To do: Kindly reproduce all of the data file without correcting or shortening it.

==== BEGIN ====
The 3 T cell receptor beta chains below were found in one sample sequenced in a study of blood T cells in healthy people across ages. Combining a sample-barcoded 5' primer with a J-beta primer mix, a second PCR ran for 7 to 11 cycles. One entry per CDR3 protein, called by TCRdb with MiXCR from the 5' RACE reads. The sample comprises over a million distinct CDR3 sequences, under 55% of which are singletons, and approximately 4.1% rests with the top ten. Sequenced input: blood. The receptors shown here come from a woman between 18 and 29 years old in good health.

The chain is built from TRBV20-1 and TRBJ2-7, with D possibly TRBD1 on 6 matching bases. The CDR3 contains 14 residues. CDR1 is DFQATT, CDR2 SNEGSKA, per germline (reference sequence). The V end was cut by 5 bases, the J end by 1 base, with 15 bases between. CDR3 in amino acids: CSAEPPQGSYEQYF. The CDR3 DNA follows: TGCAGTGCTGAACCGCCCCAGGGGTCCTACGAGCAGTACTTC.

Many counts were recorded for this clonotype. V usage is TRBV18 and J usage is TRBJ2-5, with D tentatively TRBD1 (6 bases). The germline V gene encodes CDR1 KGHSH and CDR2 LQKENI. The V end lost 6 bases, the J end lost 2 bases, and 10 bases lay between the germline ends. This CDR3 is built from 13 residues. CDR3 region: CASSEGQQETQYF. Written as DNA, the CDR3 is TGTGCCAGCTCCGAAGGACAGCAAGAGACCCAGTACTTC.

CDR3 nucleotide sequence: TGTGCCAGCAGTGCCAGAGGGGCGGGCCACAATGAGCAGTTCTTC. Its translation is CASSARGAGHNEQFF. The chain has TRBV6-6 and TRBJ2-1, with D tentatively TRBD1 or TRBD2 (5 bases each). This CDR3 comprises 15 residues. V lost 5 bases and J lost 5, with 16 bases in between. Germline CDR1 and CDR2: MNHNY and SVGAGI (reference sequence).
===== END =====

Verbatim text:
The 3 T cell receptor beta chains below were found in one sample sequenced in a study of blood T cells in healthy people across ages. Combining a sample-barcoded 5' primer with a J-beta primer mix, a second PCR ran for 7 to 11 cycles. One entry per CDR3 protein, called by TCRdb with MiXCR from the 5' RACE reads. The sample comprises over a million distinct CDR3 sequences, under 55% of which are singletons, and approximately 4.1% rests with the top ten. Sequenced input: blood. The receptors shown here come from a woman between 18 and 29 years old in good health.

The chain is built from TRBV20-1 and TRBJ2-7, with D possibly TRBD1 on 6 matching bases. The CDR3 contains 14 residues. CDR1 is DFQATT, CDR2 SNEGSKA, per germline (reference sequence). The V end was cut by 5 bases, the J end by 1 base, with 15 bases between. CDR3 in amino acids: CSAEPPQGSYEQYF. The CDR3 DNA follows: TGCAGTGCTGAACCGCCCCAGGGGTCCTACGAGCAGTACTTC.

Many counts were recorded for this clonotype. V usage is TRBV18 and J usage is TRBJ2-5, with D tentatively TRBD1 (6 bases). The germline V gene encodes CDR1 KGHSH and CDR2 LQKENI. The V end lost 6 bases, the J end lost 2 bases, and 10 bases lay between the germline ends. This CDR3 is built from 13 residues. CDR3 region: CASSEGQQETQYF. Written as DNA, the CDR3 is TGTGCCAGCTCCGAAGGACAGCAAGAGACCCAGTACTTC.

CDR3 nucleotide sequence: TGTGCCAGCAGTGCCAGAGGGGCGGGCCACAATGAGCAGTTCTTC. Its translation is CASSARGAGHNEQFF. The chain has TRBV6-6 and TRBJ2-1, with D tentatively TRBD1 or TRBD2 (5 bases each). This CDR3 comprises 15 residues. V lost 5 bases and J lost 5, with 16 bases in between. Germline CDR1 and CDR2: MNHNY and SVGAGI (reference sequence).